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Swedish Ivy Plant Care Tips and Growing Guide

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Plants are some of the best ornaments that can liven up the beauty of any space. If you’re worried about how much time and effort plant care will take, I have great news! I’ve found a plant that isn’t too demanding and doesn’t require meticulous upkeep.

Let me introduce to you the Swedish ivy. This rich evergreen blooms with white or purple tubular-shaped flowers, and it’s been a popular houseplant for decades for several reasons.

Close up view of Swedish Ivy Plant.

Growing Swedish ivy is so easy because it’s low-maintenance and it grows quickly. It’s the perfect introductory plant for moms who are just starting their home gardening journey.

Keep reading to learn everything you need to know about Swedish ivy care, its origin, its interesting yet ironic name, and some amazing home decor ideas.

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Swedish Ivy Origin

This plant’s name is quite interesting. Like many other things, plants are often named after their place of origin. That’s not the case for this one, though. It is native to southeastern Africa, specifically in South Africa, Mozambique, and Eswatini.

Close up look at a red stem Swedish Ivy plant.

It was introduced in parts of North and South America and in Sweden, where it became a popular houseplant; so that explains the name.

Don’t get confused by the “ivy” in its name because it’s not a true ivy plant. The Plectranthus verticillatus (its scientific name) is from the Lamiaceae family, which makes it related to the mint plant.

It’s also referred to as Swedish begonia or creeping Charlie, so you may want to keep these common names in mind when you’re out looking to buy this simple houseplant.

Swedish Ivy Characteristics and Features

This plant won’t grow tall and mighty in your living room, but it can still be a gorgeous accent in your home motif. So, it’s perfect if you’re looking for a smaller and more manageable houseplant.

A vertical shot of Swedish Ivy plant against the wall.

It’s a trailing plant, whether it’s potted or grown on the ground, with evergreen leaves that can spread up to 3 feet and reach a height of over 10 inches.

It mainly features lush, glossy green foliage with round leaves with scalloped edges – it’s like they were deliberately cut out to make a stunning home decoration. There’s also a chance for it to develop a purple hue on the stems and the underside of the leaves.

The highlight of having this plant is that it will bloom intermittently throughout the year, although its growing season is typically between February and November.

Swedish ivy produces white and light purple flowers, which grow in racemes that are up to 8 inches tall. The white flowers and trailing glossy green leaves will certainly make this look like a majestic garland in any container or hanging basket!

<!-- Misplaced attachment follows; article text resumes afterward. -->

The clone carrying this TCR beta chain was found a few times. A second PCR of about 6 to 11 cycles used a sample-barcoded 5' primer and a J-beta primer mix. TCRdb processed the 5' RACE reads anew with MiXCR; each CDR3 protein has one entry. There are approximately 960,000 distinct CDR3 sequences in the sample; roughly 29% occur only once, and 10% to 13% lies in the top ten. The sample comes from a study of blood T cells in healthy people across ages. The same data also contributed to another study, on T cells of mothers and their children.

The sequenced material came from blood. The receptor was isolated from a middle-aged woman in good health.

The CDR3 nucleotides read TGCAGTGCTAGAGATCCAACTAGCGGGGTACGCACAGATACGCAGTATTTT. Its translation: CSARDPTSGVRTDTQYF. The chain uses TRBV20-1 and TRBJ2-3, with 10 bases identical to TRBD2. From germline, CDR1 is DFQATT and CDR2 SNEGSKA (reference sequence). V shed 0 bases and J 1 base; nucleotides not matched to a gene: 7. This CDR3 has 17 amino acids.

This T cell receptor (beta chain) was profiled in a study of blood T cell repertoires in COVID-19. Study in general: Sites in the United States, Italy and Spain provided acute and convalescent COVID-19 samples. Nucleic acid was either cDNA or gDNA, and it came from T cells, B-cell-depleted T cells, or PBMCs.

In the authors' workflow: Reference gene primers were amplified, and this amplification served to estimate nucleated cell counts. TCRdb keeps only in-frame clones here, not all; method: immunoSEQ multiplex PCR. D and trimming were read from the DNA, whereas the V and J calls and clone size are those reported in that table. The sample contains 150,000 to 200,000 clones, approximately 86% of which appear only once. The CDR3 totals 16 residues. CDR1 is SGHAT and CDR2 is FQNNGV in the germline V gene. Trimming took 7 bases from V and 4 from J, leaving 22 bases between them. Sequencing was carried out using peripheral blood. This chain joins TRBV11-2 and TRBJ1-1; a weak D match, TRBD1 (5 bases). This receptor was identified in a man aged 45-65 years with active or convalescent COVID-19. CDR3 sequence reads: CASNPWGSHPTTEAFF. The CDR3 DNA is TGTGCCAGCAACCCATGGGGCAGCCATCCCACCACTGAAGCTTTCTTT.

Flower of Swedish Ivy plant.

Swedish Ivy Plant Care Guide

I can’t stress enough how low-maintenance this plant is, making this a great plant even for beginners, just like the Monstera Albo. But it will still need some TLC, which won’t be difficult if you follow these plant care practices.

Temperature

This perennial plant is quite versatile in terms of the temperatures it can tolerate. That’s not surprising since it’s native to tropical and subtropical regions.

It can grow in areas with mild winters and hot summers, so the Swedish ivy houseplant would be incredible to have if you live in USDA hardiness zones 10 to 11.

This plant can tolerate lower temperatures in the winter, but won’t do well in freezing weather. It’s best to keep it indoors when the temperature drops any lower than 40 degrees Fahrenheit.

Sunlight

The light conditions the Swedish ivy needs to thrive are not hard to meet either. It will remain lush and healthy if it receives enough sunlight.

This plant prefers bright light throughout the year. Overall, its light requirements are moderate because you can keep it in a room or any space where it can get indirect light for four to six hours daily.

Make sure that it doesn’t get exposed to too much direct sunlight, which tends to make its leaves dull and droopy. I learned this the hard way when I accidentally left it beside our window from morning until late afternoon!

If your house has a backyard or garden, this will also make a beautiful ground cover. The plant will thrive best under the shade of a tree where it can still soak up some sunshine without getting too much light.

Water and Humidity

Here’s more good news. This plant is considered semi-succulent because it needs just moderate watering all year.

I only water my Swedish ivy once weekly, which is the case for most low-maintenance indoor plants. No wonder this one is popular as a houseplant because who’s got the extra time to water plants every few days? Not us busy moms!

One way to know when it’s time to water your plant is by waiting for the soil to dry. When you feel that it’s dry two inches from the top, then it’s time to give it some water.

How you water this plant is important, too. I make it a habit to pour the water in the base of the plant and not directly onto the leaves.

Avoid overwatering because it can cause irreparable damage to the plant. Make sure that your pot has good drainage so the the plant isn’t drowning in too much water.